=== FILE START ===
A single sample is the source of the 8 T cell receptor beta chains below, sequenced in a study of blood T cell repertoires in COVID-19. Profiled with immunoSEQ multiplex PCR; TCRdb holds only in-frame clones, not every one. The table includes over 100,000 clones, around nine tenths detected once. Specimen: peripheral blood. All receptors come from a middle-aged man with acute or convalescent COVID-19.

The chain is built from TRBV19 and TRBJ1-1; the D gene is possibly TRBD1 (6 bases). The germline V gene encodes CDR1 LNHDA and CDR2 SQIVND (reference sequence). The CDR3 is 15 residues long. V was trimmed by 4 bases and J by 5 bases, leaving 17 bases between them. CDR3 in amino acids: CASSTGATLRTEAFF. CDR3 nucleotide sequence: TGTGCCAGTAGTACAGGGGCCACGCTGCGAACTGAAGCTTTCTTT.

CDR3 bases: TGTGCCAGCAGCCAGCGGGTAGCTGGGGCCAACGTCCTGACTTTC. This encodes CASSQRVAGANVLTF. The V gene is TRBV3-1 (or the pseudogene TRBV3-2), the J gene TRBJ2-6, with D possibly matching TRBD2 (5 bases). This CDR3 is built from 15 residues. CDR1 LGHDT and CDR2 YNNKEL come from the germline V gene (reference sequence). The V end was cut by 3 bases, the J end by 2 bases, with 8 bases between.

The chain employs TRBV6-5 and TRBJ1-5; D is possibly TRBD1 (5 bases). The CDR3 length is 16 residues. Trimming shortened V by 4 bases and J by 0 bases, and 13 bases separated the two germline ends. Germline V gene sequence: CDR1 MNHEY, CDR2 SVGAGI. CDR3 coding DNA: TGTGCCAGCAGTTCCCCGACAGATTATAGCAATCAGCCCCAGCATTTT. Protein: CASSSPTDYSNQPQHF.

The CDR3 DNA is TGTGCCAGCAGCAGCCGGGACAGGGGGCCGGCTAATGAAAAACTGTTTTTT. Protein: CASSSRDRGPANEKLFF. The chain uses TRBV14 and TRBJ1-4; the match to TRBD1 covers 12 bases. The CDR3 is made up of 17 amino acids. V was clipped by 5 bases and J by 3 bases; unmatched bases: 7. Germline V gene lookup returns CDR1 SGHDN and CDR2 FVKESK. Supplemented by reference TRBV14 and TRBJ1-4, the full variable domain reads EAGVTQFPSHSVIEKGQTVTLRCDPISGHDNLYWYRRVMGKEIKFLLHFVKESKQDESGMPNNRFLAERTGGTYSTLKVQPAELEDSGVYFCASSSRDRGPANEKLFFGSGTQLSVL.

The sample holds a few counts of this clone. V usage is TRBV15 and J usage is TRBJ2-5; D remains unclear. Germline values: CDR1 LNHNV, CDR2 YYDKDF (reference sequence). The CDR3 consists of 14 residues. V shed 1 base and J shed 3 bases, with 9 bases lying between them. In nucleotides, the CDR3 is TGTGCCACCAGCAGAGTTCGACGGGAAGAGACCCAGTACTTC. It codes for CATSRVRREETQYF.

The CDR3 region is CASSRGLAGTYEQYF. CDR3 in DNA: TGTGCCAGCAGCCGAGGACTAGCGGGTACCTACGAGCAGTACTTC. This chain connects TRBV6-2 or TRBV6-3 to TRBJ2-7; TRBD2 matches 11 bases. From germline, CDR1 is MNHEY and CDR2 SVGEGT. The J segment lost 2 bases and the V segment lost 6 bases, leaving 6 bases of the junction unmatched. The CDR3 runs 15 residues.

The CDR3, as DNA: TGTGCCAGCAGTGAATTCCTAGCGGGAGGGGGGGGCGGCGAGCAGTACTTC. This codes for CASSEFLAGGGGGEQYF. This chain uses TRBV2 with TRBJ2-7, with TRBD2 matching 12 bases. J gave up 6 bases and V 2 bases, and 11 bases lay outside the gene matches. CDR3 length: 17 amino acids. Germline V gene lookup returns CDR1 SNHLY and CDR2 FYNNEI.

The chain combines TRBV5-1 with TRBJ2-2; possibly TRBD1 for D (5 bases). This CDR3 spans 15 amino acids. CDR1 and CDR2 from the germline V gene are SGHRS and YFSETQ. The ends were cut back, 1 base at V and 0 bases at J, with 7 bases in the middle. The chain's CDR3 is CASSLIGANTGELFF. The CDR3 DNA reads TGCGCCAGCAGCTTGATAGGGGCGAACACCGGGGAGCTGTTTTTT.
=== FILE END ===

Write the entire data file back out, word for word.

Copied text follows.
A single sample is the source of the 8 T cell receptor beta chains below, sequenced in a study of blood T cell repertoires in COVID-19. Profiled with immunoSEQ multiplex PCR; TCRdb holds only in-frame clones, not every one. The table includes over 100,000 clones, around nine tenths detected once. Specimen: peripheral blood. All receptors come from a middle-aged man with acute or convalescent COVID-19.

The chain is built from TRBV19 and TRBJ1-1; the D gene is possibly TRBD1 (6 bases). The germline V gene encodes CDR1 LNHDA and CDR2 SQIVND (reference sequence). The CDR3 is 15 residues long. V was trimmed by 4 bases and J by 5 bases, leaving 17 bases between them. CDR3 in amino acids: CASSTGATLRTEAFF. CDR3 nucleotide sequence: TGTGCCAGTAGTACAGGGGCCACGCTGCGAACTGAAGCTTTCTTT.

CDR3 bases: TGTGCCAGCAGCCAGCGGGTAGCTGGGGCCAACGTCCTGACTTTC. This encodes CASSQRVAGANVLTF. The V gene is TRBV3-1 (or the pseudogene TRBV3-2), the J gene TRBJ2-6, with D possibly matching TRBD2 (5 bases). This CDR3 is built from 15 residues. CDR1 LGHDT and CDR2 YNNKEL come from the germline V gene (reference sequence). The V end was cut by 3 bases, the J end by 2 bases, with 8 bases between.

The chain employs TRBV6-5 and TRBJ1-5; D is possibly TRBD1 (5 bases). The CDR3 length is 16 residues. Trimming shortened V by 4 bases and J by 0 bases, and 13 bases separated the two germline ends. Germline V gene sequence: CDR1 MNHEY, CDR2 SVGAGI. CDR3 coding DNA: TGTGCCAGCAGTTCCCCGACAGATTATAGCAATCAGCCCCAGCATTTT. Protein: CASSSPTDYSNQPQHF.

The CDR3 DNA is TGTGCCAGCAGCAGCCGGGACAGGGGGCCGGCTAATGAAAAACTGTTTTTT. Protein: CASSSRDRGPANEKLFF. The chain uses TRBV14 and TRBJ1-4; the match to TRBD1 covers 12 bases. The CDR3 is made up of 17 amino acids. V was clipped by 5 bases and J by 3 bases; unmatched bases: 7. Germline V gene lookup returns CDR1 SGHDN and CDR2 FVKESK. Supplemented by reference TRBV14 and TRBJ1-4, the full variable domain reads EAGVTQFPSHSVIEKGQTVTLRCDPISGHDNLYWYRRVMGKEIKFLLHFVKESKQDESGMPNNRFLAERTGGTYSTLKVQPAELEDSGVYFCASSSRDRGPANEKLFFGSGTQLSVL.

The sample holds a few counts of this clone. V usage is TRBV15 and J usage is TRBJ2-5; D remains unclear. Germline values: CDR1 LNHNV, CDR2 YYDKDF (reference sequence). The CDR3 consists of 14 residues. V shed 1 base and J shed 3 bases, with 9 bases lying between them. In nucleotides, the CDR3 is TGTGCCACCAGCAGAGTTCGACGGGAAGAGACCCAGTACTTC. It codes for CATSRVRREETQYF.

The CDR3 region is CASSRGLAGTYEQYF. CDR3 in DNA: TGTGCCAGCAGCCGAGGACTAGCGGGTACCTACGAGCAGTACTTC. This chain connects TRBV6-2 or TRBV6-3 to TRBJ2-7; TRBD2 matches 11 bases. From germline, CDR1 is MNHEY and CDR2 SVGEGT. The J segment lost 2 bases and the V segment lost 6 bases, leaving 6 bases of the junction unmatched. The CDR3 runs 15 residues.

The CDR3, as DNA: TGTGCCAGCAGTGAATTCCTAGCGGGAGGGGGGGGCGGCGAGCAGTACTTC. This codes for CASSEFLAGGGGGEQYF. This chain uses TRBV2 with TRBJ2-7, with TRBD2 matching 12 bases. J gave up 6 bases and V 2 bases, and 11 bases lay outside the gene matches. CDR3 length: 17 amino acids. Germline V gene lookup returns CDR1 SNHLY and CDR2 FYNNEI.

The chain combines TRBV5-1 with TRBJ2-2; possibly TRBD1 for D (5 bases). This CDR3 spans 15 amino acids. CDR1 and CDR2 from the germline V gene are SGHRS and YFSETQ. The ends were cut back, 1 base at V and 0 bases at J, with 7 bases in the middle. The chain's CDR3 is CASSLIGANTGELFF. The CDR3 DNA reads TGCGCCAGCAGCTTGATAGGGGCGAACACCGGGGAGCTGTTTTTT.